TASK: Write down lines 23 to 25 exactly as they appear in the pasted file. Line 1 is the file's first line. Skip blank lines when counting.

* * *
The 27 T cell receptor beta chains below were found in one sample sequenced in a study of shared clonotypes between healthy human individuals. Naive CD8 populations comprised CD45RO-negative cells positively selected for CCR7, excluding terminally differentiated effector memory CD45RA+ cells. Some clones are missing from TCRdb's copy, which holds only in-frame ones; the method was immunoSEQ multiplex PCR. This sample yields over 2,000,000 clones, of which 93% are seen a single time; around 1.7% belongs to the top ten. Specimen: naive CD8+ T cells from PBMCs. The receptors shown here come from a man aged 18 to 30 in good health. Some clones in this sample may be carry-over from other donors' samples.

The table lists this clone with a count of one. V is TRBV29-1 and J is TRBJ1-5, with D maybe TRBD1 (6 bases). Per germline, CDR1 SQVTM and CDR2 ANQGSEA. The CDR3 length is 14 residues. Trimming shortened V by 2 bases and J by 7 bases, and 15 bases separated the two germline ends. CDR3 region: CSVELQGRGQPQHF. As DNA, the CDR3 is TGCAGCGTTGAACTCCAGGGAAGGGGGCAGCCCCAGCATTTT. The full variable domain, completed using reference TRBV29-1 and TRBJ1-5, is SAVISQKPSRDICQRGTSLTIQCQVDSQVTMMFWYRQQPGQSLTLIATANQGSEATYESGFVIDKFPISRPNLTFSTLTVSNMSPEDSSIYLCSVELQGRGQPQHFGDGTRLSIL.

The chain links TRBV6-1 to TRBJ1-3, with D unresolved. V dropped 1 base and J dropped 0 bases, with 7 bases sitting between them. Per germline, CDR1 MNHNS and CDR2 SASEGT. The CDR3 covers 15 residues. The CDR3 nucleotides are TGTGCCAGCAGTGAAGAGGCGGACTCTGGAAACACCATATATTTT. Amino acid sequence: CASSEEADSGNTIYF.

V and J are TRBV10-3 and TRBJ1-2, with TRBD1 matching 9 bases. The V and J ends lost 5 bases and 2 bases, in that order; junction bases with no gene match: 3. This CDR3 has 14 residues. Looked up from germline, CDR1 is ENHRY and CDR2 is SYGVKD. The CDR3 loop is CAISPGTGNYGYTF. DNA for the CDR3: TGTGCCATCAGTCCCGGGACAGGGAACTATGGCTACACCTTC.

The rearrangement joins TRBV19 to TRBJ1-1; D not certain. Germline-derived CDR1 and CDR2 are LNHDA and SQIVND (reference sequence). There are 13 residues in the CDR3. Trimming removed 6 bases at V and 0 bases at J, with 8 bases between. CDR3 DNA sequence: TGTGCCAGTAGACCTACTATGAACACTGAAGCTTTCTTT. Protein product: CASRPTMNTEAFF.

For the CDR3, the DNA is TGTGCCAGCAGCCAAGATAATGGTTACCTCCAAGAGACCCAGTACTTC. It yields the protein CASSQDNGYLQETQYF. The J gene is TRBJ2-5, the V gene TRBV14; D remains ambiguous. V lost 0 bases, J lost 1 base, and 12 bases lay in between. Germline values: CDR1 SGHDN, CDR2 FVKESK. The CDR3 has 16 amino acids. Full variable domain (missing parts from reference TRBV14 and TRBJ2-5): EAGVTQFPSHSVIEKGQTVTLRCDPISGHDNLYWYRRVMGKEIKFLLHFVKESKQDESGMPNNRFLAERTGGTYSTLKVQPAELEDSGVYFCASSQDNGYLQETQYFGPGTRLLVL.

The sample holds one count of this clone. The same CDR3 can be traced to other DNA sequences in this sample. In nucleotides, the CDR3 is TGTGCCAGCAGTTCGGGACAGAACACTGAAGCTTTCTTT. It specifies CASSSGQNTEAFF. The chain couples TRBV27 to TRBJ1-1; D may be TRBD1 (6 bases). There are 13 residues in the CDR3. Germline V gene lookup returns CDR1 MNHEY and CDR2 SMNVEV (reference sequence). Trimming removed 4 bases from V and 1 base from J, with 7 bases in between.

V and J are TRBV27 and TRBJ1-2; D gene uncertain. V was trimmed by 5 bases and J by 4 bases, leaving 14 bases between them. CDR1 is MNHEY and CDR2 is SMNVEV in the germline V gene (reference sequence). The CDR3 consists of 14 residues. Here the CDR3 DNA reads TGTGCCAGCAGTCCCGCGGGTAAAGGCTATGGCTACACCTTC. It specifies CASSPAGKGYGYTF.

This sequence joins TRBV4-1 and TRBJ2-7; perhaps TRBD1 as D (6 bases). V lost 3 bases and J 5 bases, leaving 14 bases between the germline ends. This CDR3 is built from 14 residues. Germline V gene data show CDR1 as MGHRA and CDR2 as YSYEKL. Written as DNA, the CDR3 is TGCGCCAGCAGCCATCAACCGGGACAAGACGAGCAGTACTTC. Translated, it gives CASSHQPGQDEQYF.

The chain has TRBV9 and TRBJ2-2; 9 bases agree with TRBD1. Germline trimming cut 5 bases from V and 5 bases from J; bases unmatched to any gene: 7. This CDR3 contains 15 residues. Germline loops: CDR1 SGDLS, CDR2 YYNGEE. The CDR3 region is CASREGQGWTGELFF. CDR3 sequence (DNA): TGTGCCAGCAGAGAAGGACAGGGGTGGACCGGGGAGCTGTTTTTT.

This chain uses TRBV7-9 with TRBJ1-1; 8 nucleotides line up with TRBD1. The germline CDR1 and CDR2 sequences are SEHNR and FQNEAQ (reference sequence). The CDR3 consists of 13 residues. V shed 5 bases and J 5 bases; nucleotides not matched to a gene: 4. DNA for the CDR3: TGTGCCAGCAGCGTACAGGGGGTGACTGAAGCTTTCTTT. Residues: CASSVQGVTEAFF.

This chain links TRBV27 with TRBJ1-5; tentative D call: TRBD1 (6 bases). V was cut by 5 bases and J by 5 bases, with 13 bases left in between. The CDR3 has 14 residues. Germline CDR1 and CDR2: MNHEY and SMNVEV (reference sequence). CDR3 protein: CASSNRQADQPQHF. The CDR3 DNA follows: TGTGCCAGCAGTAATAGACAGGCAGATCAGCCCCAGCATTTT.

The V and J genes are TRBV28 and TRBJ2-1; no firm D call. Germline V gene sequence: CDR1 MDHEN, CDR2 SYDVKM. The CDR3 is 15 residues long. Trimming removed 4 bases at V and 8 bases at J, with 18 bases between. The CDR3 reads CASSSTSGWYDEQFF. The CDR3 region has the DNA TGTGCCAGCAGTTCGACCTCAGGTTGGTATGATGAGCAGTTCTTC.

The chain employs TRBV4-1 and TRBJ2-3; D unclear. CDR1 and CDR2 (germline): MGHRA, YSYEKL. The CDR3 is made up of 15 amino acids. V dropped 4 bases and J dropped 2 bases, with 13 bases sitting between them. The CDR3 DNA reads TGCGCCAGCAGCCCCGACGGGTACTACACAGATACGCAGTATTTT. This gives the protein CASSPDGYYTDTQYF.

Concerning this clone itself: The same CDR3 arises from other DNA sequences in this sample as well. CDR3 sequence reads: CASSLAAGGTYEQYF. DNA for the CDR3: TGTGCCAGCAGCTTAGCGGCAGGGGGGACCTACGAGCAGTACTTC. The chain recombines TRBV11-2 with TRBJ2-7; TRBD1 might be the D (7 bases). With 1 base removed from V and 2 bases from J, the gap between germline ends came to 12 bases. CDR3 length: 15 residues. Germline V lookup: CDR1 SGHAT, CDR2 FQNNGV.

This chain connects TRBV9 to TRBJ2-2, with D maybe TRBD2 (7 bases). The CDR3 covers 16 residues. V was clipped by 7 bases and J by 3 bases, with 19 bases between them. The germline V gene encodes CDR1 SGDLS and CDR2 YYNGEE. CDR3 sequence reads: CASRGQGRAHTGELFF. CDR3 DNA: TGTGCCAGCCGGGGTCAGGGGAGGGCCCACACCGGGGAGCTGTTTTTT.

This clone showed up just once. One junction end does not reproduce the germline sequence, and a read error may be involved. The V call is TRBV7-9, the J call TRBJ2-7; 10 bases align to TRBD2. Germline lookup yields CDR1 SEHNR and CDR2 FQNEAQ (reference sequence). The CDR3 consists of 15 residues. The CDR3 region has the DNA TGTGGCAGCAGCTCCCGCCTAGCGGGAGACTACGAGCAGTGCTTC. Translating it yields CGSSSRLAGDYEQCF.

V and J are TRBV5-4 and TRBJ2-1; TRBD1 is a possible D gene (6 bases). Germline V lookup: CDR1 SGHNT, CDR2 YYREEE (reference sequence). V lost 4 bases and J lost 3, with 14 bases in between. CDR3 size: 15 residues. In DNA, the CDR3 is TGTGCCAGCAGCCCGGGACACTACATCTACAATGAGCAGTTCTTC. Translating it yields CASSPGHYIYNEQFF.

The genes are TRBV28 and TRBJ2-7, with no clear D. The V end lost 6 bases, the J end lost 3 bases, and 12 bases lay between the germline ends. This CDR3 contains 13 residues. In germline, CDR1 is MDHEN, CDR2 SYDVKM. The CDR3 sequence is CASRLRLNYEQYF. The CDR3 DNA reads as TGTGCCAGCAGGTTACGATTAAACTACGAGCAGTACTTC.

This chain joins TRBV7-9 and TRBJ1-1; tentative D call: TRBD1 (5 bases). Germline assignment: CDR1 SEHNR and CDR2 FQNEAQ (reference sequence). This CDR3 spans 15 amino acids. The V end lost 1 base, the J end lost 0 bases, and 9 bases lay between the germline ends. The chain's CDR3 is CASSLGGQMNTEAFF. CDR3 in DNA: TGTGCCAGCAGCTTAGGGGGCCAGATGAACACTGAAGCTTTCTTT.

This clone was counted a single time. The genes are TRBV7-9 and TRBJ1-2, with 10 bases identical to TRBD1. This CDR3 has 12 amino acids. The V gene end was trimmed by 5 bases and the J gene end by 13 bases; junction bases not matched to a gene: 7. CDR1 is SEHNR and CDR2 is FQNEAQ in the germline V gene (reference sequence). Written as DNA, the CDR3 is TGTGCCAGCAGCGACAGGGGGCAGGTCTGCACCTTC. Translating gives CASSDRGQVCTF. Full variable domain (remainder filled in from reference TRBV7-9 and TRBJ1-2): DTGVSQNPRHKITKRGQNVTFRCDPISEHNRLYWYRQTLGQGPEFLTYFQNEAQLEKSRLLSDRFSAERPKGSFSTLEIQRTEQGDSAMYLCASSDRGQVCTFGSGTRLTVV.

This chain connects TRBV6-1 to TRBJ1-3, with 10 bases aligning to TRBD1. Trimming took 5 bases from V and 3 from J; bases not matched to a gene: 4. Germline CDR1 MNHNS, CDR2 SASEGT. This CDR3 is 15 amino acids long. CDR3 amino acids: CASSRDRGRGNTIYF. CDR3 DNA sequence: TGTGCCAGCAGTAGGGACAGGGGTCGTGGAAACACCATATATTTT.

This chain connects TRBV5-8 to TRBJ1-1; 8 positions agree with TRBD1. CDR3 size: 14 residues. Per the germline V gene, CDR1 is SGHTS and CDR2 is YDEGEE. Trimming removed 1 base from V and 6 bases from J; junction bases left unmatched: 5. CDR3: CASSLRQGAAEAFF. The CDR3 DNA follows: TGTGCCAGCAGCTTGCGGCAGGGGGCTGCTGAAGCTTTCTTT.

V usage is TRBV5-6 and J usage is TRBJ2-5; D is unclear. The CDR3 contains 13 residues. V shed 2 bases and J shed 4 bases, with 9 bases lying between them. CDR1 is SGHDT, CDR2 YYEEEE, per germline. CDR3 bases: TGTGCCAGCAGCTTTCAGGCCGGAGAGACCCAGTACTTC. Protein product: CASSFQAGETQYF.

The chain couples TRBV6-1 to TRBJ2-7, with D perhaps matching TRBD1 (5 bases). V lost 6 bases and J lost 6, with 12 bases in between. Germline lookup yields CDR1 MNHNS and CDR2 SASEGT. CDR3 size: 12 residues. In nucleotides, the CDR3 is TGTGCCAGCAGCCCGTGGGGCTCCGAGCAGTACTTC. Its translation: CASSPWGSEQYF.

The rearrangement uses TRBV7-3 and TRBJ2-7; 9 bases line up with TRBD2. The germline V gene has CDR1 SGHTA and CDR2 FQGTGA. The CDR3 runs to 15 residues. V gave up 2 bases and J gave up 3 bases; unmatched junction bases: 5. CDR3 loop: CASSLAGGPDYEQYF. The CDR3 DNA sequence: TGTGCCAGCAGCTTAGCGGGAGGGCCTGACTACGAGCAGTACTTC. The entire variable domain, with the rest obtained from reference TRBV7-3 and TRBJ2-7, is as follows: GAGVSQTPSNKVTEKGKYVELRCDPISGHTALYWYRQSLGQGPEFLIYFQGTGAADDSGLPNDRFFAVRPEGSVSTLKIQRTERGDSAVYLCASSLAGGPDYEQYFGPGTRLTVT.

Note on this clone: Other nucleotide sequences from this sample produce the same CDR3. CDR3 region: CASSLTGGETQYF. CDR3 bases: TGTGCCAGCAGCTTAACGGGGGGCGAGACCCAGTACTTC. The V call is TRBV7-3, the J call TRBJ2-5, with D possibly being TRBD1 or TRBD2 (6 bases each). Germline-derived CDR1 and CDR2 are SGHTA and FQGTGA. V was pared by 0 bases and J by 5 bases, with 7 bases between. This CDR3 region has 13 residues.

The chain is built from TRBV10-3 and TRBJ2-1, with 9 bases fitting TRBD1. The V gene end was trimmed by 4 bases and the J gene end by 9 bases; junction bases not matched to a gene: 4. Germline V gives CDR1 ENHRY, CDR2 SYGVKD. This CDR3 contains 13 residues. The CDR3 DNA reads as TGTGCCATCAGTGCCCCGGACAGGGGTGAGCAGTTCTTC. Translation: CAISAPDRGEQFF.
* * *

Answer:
This chain connects TRBV5-8 to TRBJ1-1; 8 positions agree with TRBD1. CDR3 size: 14 residues. Per the germline V gene, CDR1 is SGHTS and CDR2 is YDEGEE. Trimming removed 1 base from V and 6 bases from J; junction bases left unmatched: 5. CDR3: CASSLRQGAAEAFF. The CDR3 DNA follows: TGTGCCAGCAGCTTGCGGCAGGGGGCTGCTGAAGCTTTCTTT.

V usage is TRBV5-6 and J usage is TRBJ2-5; D is unclear. The CDR3 contains 13 residues. V shed 2 bases and J shed 4 bases, with 9 bases lying between them. CDR1 is SGHDT, CDR2 YYEEEE, per germline. CDR3 bases: TGTGCCAGCAGCTTTCAGGCCGGAGAGACCCAGTACTTC. Protein product: CASSFQAGETQYF.

The chain couples TRBV6-1 to TRBJ2-7, with D perhaps matching TRBD1 (5 bases). V lost 6 bases and J lost 6, with 12 bases in between. Germline lookup yields CDR1 MNHNS and CDR2 SASEGT. CDR3 size: 12 residues. In nucleotides, the CDR3 is TGTGCCAGCAGCCCGTGGGGCTCCGAGCAGTACTTC. Its translation: CASSPWGSEQYF.